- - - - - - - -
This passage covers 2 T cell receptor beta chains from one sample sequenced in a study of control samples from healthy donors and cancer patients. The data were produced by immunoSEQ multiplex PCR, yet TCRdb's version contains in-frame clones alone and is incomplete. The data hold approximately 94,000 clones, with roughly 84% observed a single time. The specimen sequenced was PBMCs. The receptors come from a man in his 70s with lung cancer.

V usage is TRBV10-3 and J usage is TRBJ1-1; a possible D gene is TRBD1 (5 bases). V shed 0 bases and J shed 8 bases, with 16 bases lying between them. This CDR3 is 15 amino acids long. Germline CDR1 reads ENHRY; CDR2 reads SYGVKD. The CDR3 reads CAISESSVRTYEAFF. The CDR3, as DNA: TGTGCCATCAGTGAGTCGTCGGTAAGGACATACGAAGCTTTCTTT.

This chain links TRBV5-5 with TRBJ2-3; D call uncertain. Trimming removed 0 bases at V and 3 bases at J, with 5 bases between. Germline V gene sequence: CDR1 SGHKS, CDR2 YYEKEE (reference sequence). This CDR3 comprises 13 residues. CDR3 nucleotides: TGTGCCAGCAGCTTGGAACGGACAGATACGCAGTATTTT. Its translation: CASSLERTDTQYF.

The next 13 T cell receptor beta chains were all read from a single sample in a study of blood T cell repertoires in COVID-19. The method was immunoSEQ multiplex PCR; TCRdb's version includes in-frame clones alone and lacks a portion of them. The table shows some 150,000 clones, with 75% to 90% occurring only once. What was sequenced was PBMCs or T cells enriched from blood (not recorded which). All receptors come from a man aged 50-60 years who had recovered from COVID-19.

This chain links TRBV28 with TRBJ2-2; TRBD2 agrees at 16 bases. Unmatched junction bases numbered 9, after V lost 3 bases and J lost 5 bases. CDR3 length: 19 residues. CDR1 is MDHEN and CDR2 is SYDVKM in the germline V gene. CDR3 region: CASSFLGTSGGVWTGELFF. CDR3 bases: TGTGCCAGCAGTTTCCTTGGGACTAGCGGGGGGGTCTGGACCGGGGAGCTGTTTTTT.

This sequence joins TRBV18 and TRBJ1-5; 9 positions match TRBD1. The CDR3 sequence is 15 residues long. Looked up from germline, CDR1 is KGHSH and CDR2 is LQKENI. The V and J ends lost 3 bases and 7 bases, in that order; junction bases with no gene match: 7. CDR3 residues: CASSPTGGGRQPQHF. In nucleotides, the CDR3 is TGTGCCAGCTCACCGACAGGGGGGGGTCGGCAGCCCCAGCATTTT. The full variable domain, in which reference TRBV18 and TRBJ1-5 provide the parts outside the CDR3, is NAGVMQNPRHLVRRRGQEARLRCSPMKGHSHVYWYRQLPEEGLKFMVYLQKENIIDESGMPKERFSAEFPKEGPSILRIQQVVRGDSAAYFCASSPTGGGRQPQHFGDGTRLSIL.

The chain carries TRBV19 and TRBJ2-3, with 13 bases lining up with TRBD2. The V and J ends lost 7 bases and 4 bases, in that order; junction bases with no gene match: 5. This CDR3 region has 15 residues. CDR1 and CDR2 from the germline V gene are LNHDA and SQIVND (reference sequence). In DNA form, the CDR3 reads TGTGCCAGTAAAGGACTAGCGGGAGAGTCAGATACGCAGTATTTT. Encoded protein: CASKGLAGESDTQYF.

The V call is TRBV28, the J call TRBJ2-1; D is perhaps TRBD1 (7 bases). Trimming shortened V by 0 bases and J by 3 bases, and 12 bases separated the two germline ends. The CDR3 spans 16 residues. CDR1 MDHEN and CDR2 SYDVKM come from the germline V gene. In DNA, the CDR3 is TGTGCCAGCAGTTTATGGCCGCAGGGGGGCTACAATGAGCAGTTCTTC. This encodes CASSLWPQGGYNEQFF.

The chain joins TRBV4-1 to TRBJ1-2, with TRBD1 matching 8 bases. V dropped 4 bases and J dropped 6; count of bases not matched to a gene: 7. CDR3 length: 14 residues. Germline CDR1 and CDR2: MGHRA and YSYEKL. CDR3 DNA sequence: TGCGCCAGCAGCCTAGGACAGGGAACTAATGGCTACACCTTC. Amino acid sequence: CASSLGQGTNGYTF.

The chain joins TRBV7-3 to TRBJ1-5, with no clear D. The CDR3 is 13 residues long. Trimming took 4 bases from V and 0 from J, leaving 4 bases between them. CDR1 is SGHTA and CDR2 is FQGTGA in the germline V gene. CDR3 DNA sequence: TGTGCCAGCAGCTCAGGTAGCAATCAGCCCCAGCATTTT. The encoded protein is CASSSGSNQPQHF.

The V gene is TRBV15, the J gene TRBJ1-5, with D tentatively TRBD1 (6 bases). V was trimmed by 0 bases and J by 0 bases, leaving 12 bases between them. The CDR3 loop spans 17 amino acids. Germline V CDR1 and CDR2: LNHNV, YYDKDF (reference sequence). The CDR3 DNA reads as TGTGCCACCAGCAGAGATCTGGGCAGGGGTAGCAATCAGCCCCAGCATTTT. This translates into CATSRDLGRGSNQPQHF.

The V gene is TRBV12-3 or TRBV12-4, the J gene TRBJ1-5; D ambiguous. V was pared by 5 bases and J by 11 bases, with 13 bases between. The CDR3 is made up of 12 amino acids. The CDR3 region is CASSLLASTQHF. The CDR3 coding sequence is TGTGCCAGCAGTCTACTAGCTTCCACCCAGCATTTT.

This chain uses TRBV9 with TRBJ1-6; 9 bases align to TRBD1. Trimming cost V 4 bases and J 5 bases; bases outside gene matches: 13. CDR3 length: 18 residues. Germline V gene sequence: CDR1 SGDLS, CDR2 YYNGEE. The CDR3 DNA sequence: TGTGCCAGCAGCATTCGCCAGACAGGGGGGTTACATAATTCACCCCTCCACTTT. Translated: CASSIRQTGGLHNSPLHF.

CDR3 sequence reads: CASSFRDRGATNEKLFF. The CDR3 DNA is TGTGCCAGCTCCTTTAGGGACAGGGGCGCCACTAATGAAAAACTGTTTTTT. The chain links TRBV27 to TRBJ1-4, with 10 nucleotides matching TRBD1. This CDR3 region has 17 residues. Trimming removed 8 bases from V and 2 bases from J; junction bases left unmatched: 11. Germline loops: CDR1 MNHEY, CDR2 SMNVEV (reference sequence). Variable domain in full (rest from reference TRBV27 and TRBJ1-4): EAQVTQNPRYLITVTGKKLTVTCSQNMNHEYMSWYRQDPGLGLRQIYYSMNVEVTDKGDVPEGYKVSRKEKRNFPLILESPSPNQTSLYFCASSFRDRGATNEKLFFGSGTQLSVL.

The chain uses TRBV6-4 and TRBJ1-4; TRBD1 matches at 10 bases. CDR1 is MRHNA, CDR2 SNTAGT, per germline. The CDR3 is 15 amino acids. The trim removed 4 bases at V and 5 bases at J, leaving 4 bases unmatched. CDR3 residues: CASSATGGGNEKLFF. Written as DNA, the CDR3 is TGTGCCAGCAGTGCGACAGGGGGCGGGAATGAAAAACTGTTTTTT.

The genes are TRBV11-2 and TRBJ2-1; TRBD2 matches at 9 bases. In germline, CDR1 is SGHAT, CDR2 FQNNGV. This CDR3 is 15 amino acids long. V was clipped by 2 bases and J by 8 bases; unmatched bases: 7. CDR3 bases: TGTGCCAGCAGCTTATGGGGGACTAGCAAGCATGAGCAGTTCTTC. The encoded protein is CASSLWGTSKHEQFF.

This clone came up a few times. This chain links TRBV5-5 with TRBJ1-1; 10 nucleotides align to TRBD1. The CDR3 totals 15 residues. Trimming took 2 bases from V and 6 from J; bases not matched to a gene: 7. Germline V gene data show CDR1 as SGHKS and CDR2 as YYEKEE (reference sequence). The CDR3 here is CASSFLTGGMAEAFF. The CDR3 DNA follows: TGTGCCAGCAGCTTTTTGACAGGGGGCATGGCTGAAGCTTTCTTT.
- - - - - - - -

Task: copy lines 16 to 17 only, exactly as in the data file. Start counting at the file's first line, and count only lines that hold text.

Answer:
The genes are TRBV11-2 and TRBJ2-1; TRBD2 matches at 9 bases. In germline, CDR1 is SGHAT, CDR2 FQNNGV. This CDR3 is 15 amino acids long. V was clipped by 2 bases and J by 8 bases; unmatched bases: 7. CDR3 bases: TGTGCCAGCAGCTTATGGGGGACTAGCAAGCATGAGCAGTTCTTC. The encoded protein is CASSLWGTSKHEQFF.

This clone came up a few times. This chain links TRBV5-5 with TRBJ1-1; 10 nucleotides align to TRBD1. The CDR3 totals 15 residues. Trimming took 2 bases from V and 6 from J; bases not matched to a gene: 7. Germline V gene data show CDR1 as SGHKS and CDR2 as YYEKEE (reference sequence). The CDR3 here is CASSFLTGGMAEAFF. The CDR3 DNA follows: TGTGCCAGCAGCTTTTTGACAGGGGGCATGGCTGAAGCTTTCTTT.